SuperSport’s future installment: Boots of Speed & All
Yesterday SuperSport announced they would be broadcasting highlights from the past weekend’s action at Katowice. This got me thinking[Ed: A rare occurrence], what does this really mean for South African eSports? While some debated whether eSports is considered a real sport, nobody seemed to be against the fact that SuperSport are including eSports, and the realization was collectively achieved that yes, this is a great thing for South African eSports. But allow me to elaborate.
South Africa’s media portrayal of eSports
eSports has received some traction in the past. We’ve had interviews on various shows such as Espresso, Hectic Nine-9 and even on the eNCA morning news. Let’s not forget the written press in GQ and You Magazine. Of course, there’s the old saying “no press is bad press,” but what sort of image was left in the mind of the uninformed when hearing news about competitive gaming?
Most recently the Telkom Digital Gaming League announced their Masters Series. They brought down Paul “ReDeYe” Challoner, an international treasure in eSports, to head the event. Challoner then went to do an interview on eNCA where the awkward exchange between Challoner and the host were seen by thousands. After watching this I felt a bit off about the way he was portrayed on the news. The questions were stereotypical and the conversation was almost completely steered in an awkward direction until they were pulled back on track by Challoner.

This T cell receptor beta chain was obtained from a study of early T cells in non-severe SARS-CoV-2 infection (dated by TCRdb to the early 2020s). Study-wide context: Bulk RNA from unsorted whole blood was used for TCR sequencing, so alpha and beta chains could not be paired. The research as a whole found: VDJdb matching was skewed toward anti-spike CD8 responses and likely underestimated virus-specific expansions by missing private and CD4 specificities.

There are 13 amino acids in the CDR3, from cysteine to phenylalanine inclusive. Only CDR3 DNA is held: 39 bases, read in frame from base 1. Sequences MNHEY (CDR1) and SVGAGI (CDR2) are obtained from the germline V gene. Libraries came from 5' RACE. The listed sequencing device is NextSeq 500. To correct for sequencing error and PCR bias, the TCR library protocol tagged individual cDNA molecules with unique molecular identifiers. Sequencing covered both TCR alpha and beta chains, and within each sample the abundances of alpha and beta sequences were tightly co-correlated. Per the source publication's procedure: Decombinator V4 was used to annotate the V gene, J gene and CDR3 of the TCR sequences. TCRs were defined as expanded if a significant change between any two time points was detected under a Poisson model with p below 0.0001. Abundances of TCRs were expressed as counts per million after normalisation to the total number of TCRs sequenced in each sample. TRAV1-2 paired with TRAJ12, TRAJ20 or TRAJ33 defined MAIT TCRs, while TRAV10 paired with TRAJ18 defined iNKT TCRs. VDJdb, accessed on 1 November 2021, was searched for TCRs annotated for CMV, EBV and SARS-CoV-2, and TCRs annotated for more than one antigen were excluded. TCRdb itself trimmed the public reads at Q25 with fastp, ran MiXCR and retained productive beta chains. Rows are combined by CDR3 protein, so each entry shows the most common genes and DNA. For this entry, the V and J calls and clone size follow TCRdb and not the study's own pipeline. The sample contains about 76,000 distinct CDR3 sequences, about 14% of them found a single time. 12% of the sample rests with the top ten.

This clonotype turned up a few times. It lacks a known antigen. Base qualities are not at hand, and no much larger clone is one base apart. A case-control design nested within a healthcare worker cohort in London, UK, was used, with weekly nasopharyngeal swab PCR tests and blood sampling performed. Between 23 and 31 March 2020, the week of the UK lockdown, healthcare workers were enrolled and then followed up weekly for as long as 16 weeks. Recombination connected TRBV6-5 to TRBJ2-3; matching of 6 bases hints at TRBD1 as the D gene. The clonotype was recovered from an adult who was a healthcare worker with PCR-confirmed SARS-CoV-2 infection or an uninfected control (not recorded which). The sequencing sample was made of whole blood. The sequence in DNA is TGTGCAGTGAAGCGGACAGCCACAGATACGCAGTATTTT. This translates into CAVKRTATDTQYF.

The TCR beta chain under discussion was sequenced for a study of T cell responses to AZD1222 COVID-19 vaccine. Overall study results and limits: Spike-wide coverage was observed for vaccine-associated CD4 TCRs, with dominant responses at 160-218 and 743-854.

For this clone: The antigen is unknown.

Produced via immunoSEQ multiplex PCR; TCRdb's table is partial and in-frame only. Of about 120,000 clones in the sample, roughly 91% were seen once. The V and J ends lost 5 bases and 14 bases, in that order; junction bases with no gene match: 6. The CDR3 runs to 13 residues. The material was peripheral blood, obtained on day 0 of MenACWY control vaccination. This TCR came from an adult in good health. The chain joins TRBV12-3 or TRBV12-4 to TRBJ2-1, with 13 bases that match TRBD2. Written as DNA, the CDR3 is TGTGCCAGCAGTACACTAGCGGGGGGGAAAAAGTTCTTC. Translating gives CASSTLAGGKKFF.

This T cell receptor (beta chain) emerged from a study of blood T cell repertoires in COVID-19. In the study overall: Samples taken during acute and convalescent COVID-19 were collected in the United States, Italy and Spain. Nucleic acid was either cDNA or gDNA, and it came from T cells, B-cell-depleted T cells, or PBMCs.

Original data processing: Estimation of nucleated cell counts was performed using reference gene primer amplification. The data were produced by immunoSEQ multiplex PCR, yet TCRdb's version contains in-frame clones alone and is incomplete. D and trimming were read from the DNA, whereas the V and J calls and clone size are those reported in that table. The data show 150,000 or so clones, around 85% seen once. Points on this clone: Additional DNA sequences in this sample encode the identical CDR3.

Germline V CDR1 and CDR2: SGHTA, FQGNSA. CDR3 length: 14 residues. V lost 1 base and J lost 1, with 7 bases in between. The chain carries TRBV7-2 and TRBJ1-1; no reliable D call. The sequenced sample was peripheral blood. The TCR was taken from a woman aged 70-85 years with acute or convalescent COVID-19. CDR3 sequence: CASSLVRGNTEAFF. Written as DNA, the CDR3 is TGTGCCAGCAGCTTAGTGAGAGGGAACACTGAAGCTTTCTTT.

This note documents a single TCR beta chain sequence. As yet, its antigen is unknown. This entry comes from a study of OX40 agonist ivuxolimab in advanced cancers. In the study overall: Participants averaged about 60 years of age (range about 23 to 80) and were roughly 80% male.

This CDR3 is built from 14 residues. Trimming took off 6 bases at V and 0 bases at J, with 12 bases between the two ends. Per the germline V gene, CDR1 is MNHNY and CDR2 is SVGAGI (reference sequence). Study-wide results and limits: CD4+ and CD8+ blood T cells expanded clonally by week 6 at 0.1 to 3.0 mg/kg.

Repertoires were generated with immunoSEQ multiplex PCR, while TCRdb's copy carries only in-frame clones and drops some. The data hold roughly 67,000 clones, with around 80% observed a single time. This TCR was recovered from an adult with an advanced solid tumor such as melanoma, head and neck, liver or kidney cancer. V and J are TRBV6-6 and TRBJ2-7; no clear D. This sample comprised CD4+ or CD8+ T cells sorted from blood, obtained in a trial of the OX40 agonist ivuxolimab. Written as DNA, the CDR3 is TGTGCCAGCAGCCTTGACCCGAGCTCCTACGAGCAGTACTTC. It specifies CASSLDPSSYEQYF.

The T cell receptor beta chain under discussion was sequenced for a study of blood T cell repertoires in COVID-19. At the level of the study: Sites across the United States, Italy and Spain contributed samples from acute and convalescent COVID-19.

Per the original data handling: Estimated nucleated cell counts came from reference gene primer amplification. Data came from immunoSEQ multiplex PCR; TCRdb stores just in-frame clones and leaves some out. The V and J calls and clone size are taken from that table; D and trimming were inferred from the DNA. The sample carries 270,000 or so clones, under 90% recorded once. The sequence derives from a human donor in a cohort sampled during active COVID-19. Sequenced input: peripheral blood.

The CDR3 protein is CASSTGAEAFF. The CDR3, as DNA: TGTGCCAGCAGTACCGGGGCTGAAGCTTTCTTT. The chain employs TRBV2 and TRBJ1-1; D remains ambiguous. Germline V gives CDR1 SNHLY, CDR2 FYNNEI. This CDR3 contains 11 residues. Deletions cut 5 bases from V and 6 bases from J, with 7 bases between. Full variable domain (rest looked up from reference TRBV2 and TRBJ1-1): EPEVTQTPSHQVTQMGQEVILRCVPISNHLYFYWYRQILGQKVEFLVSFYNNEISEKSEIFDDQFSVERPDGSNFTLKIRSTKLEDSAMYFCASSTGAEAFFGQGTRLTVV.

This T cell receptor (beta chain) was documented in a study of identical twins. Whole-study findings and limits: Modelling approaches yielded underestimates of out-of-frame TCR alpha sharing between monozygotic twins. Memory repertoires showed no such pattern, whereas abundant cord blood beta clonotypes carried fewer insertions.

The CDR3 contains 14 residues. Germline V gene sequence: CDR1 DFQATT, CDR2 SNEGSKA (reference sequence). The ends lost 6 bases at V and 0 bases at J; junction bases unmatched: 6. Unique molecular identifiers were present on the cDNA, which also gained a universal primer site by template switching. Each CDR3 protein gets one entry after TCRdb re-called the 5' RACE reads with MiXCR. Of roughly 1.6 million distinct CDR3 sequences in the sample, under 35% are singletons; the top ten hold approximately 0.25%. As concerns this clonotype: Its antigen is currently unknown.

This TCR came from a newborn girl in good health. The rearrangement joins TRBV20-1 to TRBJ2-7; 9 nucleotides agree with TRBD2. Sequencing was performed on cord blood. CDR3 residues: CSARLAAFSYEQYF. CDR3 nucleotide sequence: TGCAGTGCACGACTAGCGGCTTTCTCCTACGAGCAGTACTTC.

Other eSports inserts happened more frequently on the children’s show Hectic Nine-9 where the host, who had actually done a bit of homework, steered questions towards the guests which were answered in an informative manner. I’ll delay criticism on the show since their target market is children, but still I felt as if the message could have been a bit clearer.
These are just two isolated cases where I felt the message of eSports could have been portrayed a bit better, and some comments may have left unanswered questions in the minds of viewers who are not well versed in gaming, but alas no press is bad press.
SuperSport, on the other hand, can be tied a lot closer to the end goal of eSports. What is that goal? World domination. In all seriousness SuperSport’s recognition of eSports will boost the interest significantly . All over the world major sporting broadcasting networks are starting their own eSports sections, and the big question is, will the response to this highlight broadcast bring about further involvement?
Locally the other announcements might have been foreshadowed, but Sky Sports are also doing a highlight broadcast of IEM Katowice, and Canada’s largest Sporting Network are starting their own section. If SuperSport shared similar interest, their involvement in eSports could see national coverage of major events, and boost the professionalism of eSports in South Africa. This is speaking directly to broadcasting.
The only downside I foresee is who SuperSport involve in this endeavour, should they go further with the idea. eSports talent is limited in this country, and as it stands there is no information on who is in charge, and who is pushing for eSports. We’ve reached out to SuperSport for more information, but personally, I hope whoever takes charge of eSports coverage for SuperSport does it justice, as a bad image could harm the growing industry.
In conclusion, this is a major leap forward for South African eSports, so if you’re an aspiring gamer who wishes to become more professional, make sure you tell your friends and family to tune into SuperSport to catch some IEM Katowice highlights.
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Last Updated: March 8, 2016